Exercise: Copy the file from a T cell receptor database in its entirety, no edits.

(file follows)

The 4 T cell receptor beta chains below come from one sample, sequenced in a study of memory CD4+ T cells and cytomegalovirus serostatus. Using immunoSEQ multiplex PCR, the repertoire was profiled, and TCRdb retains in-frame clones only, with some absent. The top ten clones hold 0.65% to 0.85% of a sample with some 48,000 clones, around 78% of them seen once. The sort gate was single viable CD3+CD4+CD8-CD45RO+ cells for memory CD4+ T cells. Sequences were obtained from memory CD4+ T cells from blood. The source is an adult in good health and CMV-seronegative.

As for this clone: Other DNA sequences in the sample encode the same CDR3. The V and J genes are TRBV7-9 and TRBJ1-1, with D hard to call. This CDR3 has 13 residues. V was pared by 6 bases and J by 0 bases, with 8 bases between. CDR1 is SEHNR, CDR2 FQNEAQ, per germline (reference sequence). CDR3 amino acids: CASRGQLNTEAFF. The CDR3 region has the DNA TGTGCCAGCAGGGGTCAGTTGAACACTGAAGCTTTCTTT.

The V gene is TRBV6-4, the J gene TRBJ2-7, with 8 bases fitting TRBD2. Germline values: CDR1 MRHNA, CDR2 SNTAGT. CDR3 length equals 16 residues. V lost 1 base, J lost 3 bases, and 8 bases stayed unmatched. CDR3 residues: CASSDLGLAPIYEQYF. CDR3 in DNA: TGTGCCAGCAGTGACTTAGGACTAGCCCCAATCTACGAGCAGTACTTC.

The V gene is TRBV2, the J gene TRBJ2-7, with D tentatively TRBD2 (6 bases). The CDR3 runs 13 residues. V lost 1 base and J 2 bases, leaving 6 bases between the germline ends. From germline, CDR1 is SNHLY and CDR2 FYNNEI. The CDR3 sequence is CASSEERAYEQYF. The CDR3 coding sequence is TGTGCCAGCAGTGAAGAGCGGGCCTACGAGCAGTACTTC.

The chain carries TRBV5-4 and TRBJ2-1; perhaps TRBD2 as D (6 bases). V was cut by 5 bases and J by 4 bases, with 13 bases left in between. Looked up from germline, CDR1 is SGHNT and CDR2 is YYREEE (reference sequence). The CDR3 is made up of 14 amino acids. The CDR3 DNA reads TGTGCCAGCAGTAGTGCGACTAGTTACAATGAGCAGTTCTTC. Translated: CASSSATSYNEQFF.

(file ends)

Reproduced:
The 4 T cell receptor beta chains below come from one sample, sequenced in a study of memory CD4+ T cells and cytomegalovirus serostatus. Using immunoSEQ multiplex PCR, the repertoire was profiled, and TCRdb retains in-frame clones only, with some absent. The top ten clones hold 0.65% to 0.85% of a sample with some 48,000 clones, around 78% of them seen once. The sort gate was single viable CD3+CD4+CD8-CD45RO+ cells for memory CD4+ T cells. Sequences were obtained from memory CD4+ T cells from blood. The source is an adult in good health and CMV-seronegative.

As for this clone: Other DNA sequences in the sample encode the same CDR3. The V and J genes are TRBV7-9 and TRBJ1-1, with D hard to call. This CDR3 has 13 residues. V was pared by 6 bases and J by 0 bases, with 8 bases between. CDR1 is SEHNR, CDR2 FQNEAQ, per germline (reference sequence). CDR3 amino acids: CASRGQLNTEAFF. The CDR3 region has the DNA TGTGCCAGCAGGGGTCAGTTGAACACTGAAGCTTTCTTT.

The V gene is TRBV6-4, the J gene TRBJ2-7, with 8 bases fitting TRBD2. Germline values: CDR1 MRHNA, CDR2 SNTAGT. CDR3 length equals 16 residues. V lost 1 base, J lost 3 bases, and 8 bases stayed unmatched. CDR3 residues: CASSDLGLAPIYEQYF. CDR3 in DNA: TGTGCCAGCAGTGACTTAGGACTAGCCCCAATCTACGAGCAGTACTTC.

The V gene is TRBV2, the J gene TRBJ2-7, with D tentatively TRBD2 (6 bases). The CDR3 runs 13 residues. V lost 1 base and J 2 bases, leaving 6 bases between the germline ends. From germline, CDR1 is SNHLY and CDR2 FYNNEI. The CDR3 sequence is CASSEERAYEQYF. The CDR3 coding sequence is TGTGCCAGCAGTGAAGAGCGGGCCTACGAGCAGTACTTC.

The chain carries TRBV5-4 and TRBJ2-1; perhaps TRBD2 as D (6 bases). V was cut by 5 bases and J by 4 bases, with 13 bases left in between. Looked up from germline, CDR1 is SGHNT and CDR2 is YYREEE (reference sequence). The CDR3 is made up of 14 amino acids. The CDR3 DNA reads TGTGCCAGCAGTAGTGCGACTAGTTACAATGAGCAGTTCTTC. Translated: CASSSATSYNEQFF.